Looking at the ocean one is awed by the power apparent in every wave. One way to harness the ocean’s energy is through a device called a wave energy converter, or WEC.
To date, WEC designs have been generally centered on large, rigid bodies that float in the water and move relative to each other as waves roll past. These bodies typically absorb ocean wave energy and focus that energy into a centralized conversion mechanism, such as a rotary generator or hydraulic piston.
Now, the National Renewable Energy Laboratory (NREL) researchers are developing concepts in which many small energy converters can be aggregated to create a single structure.
With this new approach to developing wave energy, the domain of distributed embedded energy converter technologies (DEEC-Tec) could help the promise of substantial renewable energy generation from ocean waves become a reality.
One of the most innovative elements of DEEC-Tec is its ability to create flexible ocean wave energy converters, sometimes known as flexWECs.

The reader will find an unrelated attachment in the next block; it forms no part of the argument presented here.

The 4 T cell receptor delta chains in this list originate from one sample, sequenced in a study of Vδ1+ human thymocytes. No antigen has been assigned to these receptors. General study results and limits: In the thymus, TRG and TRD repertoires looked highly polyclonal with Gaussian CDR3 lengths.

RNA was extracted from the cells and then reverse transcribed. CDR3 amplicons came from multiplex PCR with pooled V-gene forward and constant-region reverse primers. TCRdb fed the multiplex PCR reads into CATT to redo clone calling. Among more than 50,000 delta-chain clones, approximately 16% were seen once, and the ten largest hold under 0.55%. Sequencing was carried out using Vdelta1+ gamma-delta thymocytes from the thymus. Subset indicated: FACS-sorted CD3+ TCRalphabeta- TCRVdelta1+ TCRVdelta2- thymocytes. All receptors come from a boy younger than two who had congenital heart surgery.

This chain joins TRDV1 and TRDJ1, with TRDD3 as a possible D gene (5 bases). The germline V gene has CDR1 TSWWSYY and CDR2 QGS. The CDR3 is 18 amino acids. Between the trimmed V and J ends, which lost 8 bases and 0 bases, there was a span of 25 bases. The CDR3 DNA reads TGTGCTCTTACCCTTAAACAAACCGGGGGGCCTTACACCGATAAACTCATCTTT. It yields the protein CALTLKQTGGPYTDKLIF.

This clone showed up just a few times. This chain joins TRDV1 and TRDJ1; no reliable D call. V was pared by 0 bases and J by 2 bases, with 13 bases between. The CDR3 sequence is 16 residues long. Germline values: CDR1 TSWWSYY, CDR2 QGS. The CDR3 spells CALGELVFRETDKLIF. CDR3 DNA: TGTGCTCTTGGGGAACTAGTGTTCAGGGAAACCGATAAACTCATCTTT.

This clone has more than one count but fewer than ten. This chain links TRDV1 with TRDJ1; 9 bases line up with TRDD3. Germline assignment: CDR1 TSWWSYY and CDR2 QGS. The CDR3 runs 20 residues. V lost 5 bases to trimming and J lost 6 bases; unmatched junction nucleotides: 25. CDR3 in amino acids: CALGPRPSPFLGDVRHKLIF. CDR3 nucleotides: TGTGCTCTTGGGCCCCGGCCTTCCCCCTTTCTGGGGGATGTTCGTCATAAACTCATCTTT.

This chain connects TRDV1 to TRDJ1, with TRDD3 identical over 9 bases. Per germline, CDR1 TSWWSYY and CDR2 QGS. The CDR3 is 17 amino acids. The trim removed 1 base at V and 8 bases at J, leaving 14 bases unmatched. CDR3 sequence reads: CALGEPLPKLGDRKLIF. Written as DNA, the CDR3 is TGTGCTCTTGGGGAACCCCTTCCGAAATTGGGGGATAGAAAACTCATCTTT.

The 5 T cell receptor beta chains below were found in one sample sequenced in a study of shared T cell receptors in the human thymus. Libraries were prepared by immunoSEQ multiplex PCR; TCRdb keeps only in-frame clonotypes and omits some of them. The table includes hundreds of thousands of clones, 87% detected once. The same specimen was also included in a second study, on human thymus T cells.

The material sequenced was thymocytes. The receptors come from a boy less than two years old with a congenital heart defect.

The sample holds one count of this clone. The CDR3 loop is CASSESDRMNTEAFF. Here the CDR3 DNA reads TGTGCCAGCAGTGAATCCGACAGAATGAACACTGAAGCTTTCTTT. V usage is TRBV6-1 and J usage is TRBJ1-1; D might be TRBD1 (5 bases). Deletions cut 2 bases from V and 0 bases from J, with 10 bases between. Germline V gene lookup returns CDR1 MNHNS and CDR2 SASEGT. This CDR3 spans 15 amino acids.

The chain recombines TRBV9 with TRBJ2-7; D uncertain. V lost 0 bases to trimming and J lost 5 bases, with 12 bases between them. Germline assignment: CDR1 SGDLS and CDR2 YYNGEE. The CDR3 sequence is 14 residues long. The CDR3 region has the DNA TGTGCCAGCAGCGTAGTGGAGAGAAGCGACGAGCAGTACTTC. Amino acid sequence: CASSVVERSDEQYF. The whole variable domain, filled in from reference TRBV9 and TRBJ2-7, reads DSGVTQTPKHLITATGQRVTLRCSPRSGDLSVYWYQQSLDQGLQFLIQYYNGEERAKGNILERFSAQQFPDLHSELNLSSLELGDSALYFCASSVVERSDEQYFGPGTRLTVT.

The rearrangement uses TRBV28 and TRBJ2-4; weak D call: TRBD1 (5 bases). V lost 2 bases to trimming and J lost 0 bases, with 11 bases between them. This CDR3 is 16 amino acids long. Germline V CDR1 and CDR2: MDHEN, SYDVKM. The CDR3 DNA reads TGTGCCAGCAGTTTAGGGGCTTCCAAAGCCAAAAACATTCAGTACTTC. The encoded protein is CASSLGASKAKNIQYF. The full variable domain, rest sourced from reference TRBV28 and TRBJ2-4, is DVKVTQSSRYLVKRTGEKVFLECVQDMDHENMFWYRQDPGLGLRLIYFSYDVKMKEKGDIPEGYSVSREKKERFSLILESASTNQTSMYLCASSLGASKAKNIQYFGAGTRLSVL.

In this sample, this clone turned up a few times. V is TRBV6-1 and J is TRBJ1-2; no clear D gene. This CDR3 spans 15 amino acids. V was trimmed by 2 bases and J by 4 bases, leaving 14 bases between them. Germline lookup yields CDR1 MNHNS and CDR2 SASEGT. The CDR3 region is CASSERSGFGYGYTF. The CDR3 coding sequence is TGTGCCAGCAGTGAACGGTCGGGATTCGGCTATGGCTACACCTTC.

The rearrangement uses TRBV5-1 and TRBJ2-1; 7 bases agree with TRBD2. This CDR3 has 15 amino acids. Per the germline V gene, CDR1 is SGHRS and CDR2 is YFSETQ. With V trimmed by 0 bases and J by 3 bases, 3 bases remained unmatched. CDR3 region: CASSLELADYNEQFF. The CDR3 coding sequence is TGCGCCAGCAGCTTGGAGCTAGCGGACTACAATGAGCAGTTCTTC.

These devices have inherently broad-banded ocean wave energy absorption and conversion characteristics, meaning they can harvest energy across a wide range of ocean wave heights and frequencies.
DEEC-Tec concepts are assembled from many small energy converters that, together, form a structure that can undulate like a snake, stretch and bend like a sheet of fabric, or expand and contract like a balloon.
As the overall structure bends, twists, and/or changes shape as the ocean waves roll past, each embedded energy converter can turn a portion of that ocean wave energy into electricity.
Reference- NREL website, Clean Technica, Science Alert